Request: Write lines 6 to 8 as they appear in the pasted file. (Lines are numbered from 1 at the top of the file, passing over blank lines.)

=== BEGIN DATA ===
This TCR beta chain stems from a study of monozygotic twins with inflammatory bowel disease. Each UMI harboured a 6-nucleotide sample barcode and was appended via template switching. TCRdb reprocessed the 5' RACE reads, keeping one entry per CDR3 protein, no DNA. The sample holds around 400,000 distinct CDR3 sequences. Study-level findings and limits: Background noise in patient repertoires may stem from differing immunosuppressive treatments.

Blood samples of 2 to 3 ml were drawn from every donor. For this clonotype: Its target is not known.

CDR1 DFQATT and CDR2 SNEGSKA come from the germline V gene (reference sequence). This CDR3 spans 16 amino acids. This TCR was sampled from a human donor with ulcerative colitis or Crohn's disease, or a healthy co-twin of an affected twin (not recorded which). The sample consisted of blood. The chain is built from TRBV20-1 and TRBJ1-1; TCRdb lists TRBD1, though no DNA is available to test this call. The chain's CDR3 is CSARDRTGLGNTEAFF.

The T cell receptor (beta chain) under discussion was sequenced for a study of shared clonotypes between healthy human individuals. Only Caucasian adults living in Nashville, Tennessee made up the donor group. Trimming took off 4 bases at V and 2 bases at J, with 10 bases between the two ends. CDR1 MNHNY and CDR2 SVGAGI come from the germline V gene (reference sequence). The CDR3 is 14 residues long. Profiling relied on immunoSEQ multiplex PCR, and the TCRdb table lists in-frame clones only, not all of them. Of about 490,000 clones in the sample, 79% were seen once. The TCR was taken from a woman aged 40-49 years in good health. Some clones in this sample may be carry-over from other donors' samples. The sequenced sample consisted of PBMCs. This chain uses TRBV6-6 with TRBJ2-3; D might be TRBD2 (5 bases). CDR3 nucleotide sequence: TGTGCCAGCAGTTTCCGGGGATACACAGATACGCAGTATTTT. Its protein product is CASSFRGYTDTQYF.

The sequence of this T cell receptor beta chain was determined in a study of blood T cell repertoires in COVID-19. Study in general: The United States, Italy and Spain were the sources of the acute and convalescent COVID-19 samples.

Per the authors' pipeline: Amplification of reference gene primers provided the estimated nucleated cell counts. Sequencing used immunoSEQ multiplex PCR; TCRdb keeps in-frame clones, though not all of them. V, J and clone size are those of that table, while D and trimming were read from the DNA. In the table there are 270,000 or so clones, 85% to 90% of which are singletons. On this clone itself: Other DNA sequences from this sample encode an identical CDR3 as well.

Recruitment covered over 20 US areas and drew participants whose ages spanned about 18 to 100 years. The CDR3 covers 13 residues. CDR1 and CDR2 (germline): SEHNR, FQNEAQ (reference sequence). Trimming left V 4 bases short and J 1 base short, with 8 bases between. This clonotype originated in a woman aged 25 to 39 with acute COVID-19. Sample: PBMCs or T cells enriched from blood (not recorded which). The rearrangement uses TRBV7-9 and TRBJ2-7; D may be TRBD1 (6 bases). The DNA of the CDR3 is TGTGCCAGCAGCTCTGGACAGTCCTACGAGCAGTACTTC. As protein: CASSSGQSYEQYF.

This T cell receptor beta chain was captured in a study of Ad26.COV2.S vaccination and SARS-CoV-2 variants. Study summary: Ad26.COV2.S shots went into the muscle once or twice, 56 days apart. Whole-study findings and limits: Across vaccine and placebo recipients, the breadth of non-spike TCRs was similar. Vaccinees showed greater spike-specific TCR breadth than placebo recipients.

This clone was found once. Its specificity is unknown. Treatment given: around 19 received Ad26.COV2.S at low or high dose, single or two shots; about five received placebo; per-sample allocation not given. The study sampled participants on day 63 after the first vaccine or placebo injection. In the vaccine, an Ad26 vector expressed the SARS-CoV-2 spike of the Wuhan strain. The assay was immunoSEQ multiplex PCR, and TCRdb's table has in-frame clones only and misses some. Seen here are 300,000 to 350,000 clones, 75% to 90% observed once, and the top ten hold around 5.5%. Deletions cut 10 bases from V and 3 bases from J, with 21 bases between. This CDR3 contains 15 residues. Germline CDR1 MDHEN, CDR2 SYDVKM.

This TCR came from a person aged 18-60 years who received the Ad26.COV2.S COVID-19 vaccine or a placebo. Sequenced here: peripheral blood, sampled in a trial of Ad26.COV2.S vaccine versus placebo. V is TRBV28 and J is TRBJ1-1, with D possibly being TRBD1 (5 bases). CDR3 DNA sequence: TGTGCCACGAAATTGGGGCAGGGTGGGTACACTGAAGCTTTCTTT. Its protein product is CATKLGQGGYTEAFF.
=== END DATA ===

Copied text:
Per the authors' pipeline: Amplification of reference gene primers provided the estimated nucleated cell counts. Sequencing used immunoSEQ multiplex PCR; TCRdb keeps in-frame clones, though not all of them. V, J and clone size are those of that table, while D and trimming were read from the DNA. In the table there are 270,000 or so clones, 85% to 90% of which are singletons. On this clone itself: Other DNA sequences from this sample encode an identical CDR3 as well.

Recruitment covered over 20 US areas and drew participants whose ages spanned about 18 to 100 years. The CDR3 covers 13 residues. CDR1 and CDR2 (germline): SEHNR, FQNEAQ (reference sequence). Trimming left V 4 bases short and J 1 base short, with 8 bases between. This clonotype originated in a woman aged 25 to 39 with acute COVID-19. Sample: PBMCs or T cells enriched from blood (not recorded which). The rearrangement uses TRBV7-9 and TRBJ2-7; D may be TRBD1 (6 bases). The DNA of the CDR3 is TGTGCCAGCAGCTCTGGACAGTCCTACGAGCAGTACTTC. As protein: CASSSGQSYEQYF.

This T cell receptor beta chain was captured in a study of Ad26.COV2.S vaccination and SARS-CoV-2 variants. Study summary: Ad26.COV2.S shots went into the muscle once or twice, 56 days apart. Whole-study findings and limits: Across vaccine and placebo recipients, the breadth of non-spike TCRs was similar. Vaccinees showed greater spike-specific TCR breadth than placebo recipients.